28 Days Later (2002)
Tagline: “Be Thankful For Everything, For Soon There Will Be Nothing” You don't need Søren Kierkegaard to tell you this is bleak. I love it, I'm getting this tattooed somewhere, preferably not on me...
Premise: It is 28 days after the collapse of Britain to a highly contagious virus unleashed unwittingly from a lab by animal rights activists which turns people into rage driven, zombie-esque “infected”. Cillian Murphy's Jim wakes from a coma in London to find that things are a bit different than before his nap.
Execution: Famed now and lauded on its release in 2002 for director Danny Boyle's embracing of the digital video format, 28 Days Later both reinvented the zombie genre, a feat considering it's not technically a zombie film, and on a grander scale the way films are made on the whole. I first saw it at a cinema in Derby when I was at university, and instantly fell in love with every aspect of the film, the London setting, the bleak outlook, the violence, the soundtrack (I want the 28 Days Later Theme played at my funeral because I think it would be funny) and even the artwork all inspired me, and still do.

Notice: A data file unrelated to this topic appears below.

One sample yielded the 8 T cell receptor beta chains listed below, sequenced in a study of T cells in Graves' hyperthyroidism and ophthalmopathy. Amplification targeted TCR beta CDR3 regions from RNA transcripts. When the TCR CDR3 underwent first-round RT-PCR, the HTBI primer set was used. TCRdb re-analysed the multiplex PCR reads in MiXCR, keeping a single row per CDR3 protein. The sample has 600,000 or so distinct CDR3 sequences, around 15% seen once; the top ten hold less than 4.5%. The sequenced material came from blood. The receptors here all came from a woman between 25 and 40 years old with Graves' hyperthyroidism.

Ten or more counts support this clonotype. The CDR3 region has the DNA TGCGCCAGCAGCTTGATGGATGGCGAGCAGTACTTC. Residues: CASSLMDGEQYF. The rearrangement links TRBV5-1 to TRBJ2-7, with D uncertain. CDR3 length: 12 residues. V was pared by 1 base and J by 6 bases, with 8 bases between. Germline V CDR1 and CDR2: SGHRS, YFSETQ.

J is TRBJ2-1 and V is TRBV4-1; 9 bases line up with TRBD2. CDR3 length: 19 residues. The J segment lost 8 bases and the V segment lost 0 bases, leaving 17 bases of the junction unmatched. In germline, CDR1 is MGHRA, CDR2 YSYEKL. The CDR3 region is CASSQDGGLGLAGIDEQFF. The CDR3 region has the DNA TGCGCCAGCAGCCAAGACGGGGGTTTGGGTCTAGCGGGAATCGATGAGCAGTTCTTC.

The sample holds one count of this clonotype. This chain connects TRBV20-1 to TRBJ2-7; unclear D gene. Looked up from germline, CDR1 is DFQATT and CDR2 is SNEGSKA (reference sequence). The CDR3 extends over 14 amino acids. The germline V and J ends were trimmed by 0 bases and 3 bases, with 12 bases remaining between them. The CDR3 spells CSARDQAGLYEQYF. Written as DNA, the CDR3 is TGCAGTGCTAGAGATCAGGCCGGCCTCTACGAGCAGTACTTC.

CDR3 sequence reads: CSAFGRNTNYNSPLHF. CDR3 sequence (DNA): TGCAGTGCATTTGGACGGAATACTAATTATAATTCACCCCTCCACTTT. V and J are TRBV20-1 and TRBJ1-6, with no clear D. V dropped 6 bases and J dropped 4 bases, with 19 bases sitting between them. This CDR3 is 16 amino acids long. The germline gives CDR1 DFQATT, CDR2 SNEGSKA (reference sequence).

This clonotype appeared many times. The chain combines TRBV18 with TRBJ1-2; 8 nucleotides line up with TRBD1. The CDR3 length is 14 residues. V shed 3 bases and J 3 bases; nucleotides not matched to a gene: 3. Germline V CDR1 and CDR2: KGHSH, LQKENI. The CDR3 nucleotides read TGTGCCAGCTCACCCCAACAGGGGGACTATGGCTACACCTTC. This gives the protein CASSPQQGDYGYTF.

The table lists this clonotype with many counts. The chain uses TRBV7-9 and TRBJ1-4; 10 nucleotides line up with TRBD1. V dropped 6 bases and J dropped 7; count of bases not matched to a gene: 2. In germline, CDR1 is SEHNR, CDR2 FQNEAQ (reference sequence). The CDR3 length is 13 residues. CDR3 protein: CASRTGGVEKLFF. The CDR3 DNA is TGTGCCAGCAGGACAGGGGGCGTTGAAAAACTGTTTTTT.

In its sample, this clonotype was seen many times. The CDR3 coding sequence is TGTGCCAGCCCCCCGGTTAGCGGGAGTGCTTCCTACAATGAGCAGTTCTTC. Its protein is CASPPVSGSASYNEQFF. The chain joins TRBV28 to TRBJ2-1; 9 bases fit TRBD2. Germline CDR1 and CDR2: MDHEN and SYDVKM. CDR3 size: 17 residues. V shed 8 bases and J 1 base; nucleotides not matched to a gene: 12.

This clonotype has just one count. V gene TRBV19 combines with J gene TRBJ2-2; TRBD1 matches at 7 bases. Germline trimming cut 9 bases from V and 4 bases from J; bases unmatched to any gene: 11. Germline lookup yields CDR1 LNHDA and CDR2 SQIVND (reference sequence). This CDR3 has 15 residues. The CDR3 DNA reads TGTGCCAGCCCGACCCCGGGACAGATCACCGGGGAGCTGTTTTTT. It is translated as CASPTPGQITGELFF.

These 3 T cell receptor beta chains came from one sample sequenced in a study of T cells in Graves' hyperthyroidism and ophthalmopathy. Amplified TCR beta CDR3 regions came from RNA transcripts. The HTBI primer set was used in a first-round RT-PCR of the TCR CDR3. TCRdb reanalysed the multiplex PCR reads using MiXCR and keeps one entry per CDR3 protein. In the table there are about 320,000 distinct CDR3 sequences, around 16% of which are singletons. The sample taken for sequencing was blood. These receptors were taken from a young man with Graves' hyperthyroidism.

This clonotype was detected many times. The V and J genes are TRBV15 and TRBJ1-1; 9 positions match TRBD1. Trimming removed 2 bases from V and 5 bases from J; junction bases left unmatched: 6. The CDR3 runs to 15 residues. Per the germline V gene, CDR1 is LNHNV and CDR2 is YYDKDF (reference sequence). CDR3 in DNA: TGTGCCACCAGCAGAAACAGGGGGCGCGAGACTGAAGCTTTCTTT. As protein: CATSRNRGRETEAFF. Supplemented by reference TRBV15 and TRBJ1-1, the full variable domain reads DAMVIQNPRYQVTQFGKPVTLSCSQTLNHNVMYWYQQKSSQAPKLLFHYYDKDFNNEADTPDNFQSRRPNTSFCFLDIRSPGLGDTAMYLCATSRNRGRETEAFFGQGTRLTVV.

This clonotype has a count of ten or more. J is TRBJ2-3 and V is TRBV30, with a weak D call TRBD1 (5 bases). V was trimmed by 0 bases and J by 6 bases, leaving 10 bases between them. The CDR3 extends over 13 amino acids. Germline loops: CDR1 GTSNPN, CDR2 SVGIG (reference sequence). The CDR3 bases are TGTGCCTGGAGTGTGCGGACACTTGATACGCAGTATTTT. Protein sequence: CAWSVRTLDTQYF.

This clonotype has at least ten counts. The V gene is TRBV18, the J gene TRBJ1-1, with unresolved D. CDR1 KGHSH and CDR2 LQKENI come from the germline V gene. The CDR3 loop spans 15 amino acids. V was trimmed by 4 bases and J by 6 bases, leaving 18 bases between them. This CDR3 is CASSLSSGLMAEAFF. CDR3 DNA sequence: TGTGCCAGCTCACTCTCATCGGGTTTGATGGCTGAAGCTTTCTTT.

My re-watch of 28 Days Later recently may have been the first time I've seen it in a few years, but I've watched the film about 15 times in total, including once with the commentary on which I never do. I was pleased to find it still entertained me, quite a few films date or just lose their appeal over time, so it was nice that this old favourite hasn't. The concept still feels pretty fresh, actually. I don't think anything, bar the sequel which I also loved, has done apocalyptic London so well. Children of Men, which I'm working on a review of at the moment, depicts a bleak future London, but nothing as nihilistic as 28 Days Later.
The only thing which has dated 28 Days Later is the image quality, which despite being a blu ray copy I watched, now looks like one of my granddad's home videos when he got that camera at Christmas in the early 90's. Although obviously without the half hour section where he left the camera on its side in the kitchen, recording the wall with the noise of celebrations in the other room. Hopefully the powers that be, 4K Gods or whatever, get a cleaned up, remastered copy released soon.
Bedsit it? Yes, despite image issues, an inevitable side effect of the pioneering format choice, 28 Days Later is still a quality film and one of my all time favourites. If you didn't see the all time top ten horrors piece I wrote some months back, you can- here. 10/10.